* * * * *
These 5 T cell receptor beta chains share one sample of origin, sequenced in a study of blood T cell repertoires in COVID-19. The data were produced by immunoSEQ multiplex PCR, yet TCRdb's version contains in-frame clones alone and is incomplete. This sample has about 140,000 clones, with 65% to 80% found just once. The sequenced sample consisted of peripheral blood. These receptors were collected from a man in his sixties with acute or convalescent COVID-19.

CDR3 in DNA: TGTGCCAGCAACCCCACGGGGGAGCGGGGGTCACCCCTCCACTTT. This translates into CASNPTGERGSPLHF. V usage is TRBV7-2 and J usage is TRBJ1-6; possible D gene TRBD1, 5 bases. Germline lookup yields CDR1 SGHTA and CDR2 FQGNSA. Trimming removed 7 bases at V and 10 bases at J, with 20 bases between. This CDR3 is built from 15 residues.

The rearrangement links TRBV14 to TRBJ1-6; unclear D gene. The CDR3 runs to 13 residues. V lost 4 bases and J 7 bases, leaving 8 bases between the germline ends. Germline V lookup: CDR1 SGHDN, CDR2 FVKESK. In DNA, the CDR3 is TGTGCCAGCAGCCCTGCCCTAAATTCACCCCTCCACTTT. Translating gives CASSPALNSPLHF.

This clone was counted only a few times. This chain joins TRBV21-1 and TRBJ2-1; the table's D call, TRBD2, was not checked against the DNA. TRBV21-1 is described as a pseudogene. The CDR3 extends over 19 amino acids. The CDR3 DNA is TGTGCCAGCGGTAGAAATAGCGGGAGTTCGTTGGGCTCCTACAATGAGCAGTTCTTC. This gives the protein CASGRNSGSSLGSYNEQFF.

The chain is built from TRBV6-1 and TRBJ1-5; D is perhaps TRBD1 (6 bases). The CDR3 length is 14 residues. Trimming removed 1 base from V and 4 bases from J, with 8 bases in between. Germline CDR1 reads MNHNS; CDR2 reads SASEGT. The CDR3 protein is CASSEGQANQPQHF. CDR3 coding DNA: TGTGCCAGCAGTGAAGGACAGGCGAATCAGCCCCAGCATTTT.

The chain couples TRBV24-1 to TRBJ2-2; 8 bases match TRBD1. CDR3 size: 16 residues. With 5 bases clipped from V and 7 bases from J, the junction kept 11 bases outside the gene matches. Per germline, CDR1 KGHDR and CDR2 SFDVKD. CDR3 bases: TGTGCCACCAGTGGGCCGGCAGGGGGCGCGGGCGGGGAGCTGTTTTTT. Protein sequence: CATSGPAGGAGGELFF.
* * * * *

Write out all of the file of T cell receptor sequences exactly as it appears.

These 5 T cell receptor beta chains share one sample of origin, sequenced in a study of blood T cell repertoires in COVID-19. The data were produced by immunoSEQ multiplex PCR, yet TCRdb's version contains in-frame clones alone and is incomplete. This sample has about 140,000 clones, with 65% to 80% found just once. The sequenced sample consisted of peripheral blood. These receptors were collected from a man in his sixties with acute or convalescent COVID-19.

CDR3 in DNA: TGTGCCAGCAACCCCACGGGGGAGCGGGGGTCACCCCTCCACTTT. This translates into CASNPTGERGSPLHF. V usage is TRBV7-2 and J usage is TRBJ1-6; possible D gene TRBD1, 5 bases. Germline lookup yields CDR1 SGHTA and CDR2 FQGNSA. Trimming removed 7 bases at V and 10 bases at J, with 20 bases between. This CDR3 is built from 15 residues.

The rearrangement links TRBV14 to TRBJ1-6; unclear D gene. The CDR3 runs to 13 residues. V lost 4 bases and J 7 bases, leaving 8 bases between the germline ends. Germline V lookup: CDR1 SGHDN, CDR2 FVKESK. In DNA, the CDR3 is TGTGCCAGCAGCCCTGCCCTAAATTCACCCCTCCACTTT. Translating gives CASSPALNSPLHF.

This clone was counted only a few times. This chain joins TRBV21-1 and TRBJ2-1; the table's D call, TRBD2, was not checked against the DNA. TRBV21-1 is described as a pseudogene. The CDR3 extends over 19 amino acids. The CDR3 DNA is TGTGCCAGCGGTAGAAATAGCGGGAGTTCGTTGGGCTCCTACAATGAGCAGTTCTTC. This gives the protein CASGRNSGSSLGSYNEQFF.

The chain is built from TRBV6-1 and TRBJ1-5; D is perhaps TRBD1 (6 bases). The CDR3 length is 14 residues. Trimming removed 1 base from V and 4 bases from J, with 8 bases in between. Germline CDR1 reads MNHNS; CDR2 reads SASEGT. The CDR3 protein is CASSEGQANQPQHF. CDR3 coding DNA: TGTGCCAGCAGTGAAGGACAGGCGAATCAGCCCCAGCATTTT.

The chain couples TRBV24-1 to TRBJ2-2; 8 bases match TRBD1. CDR3 size: 16 residues. With 5 bases clipped from V and 7 bases from J, the junction kept 11 bases outside the gene matches. Per germline, CDR1 KGHDR and CDR2 SFDVKD. CDR3 bases: TGTGCCACCAGTGGGCCGGCAGGGGGCGCGGGCGGGGAGCTGTTTTTT. Protein sequence: CATSGPAGGAGGELFF.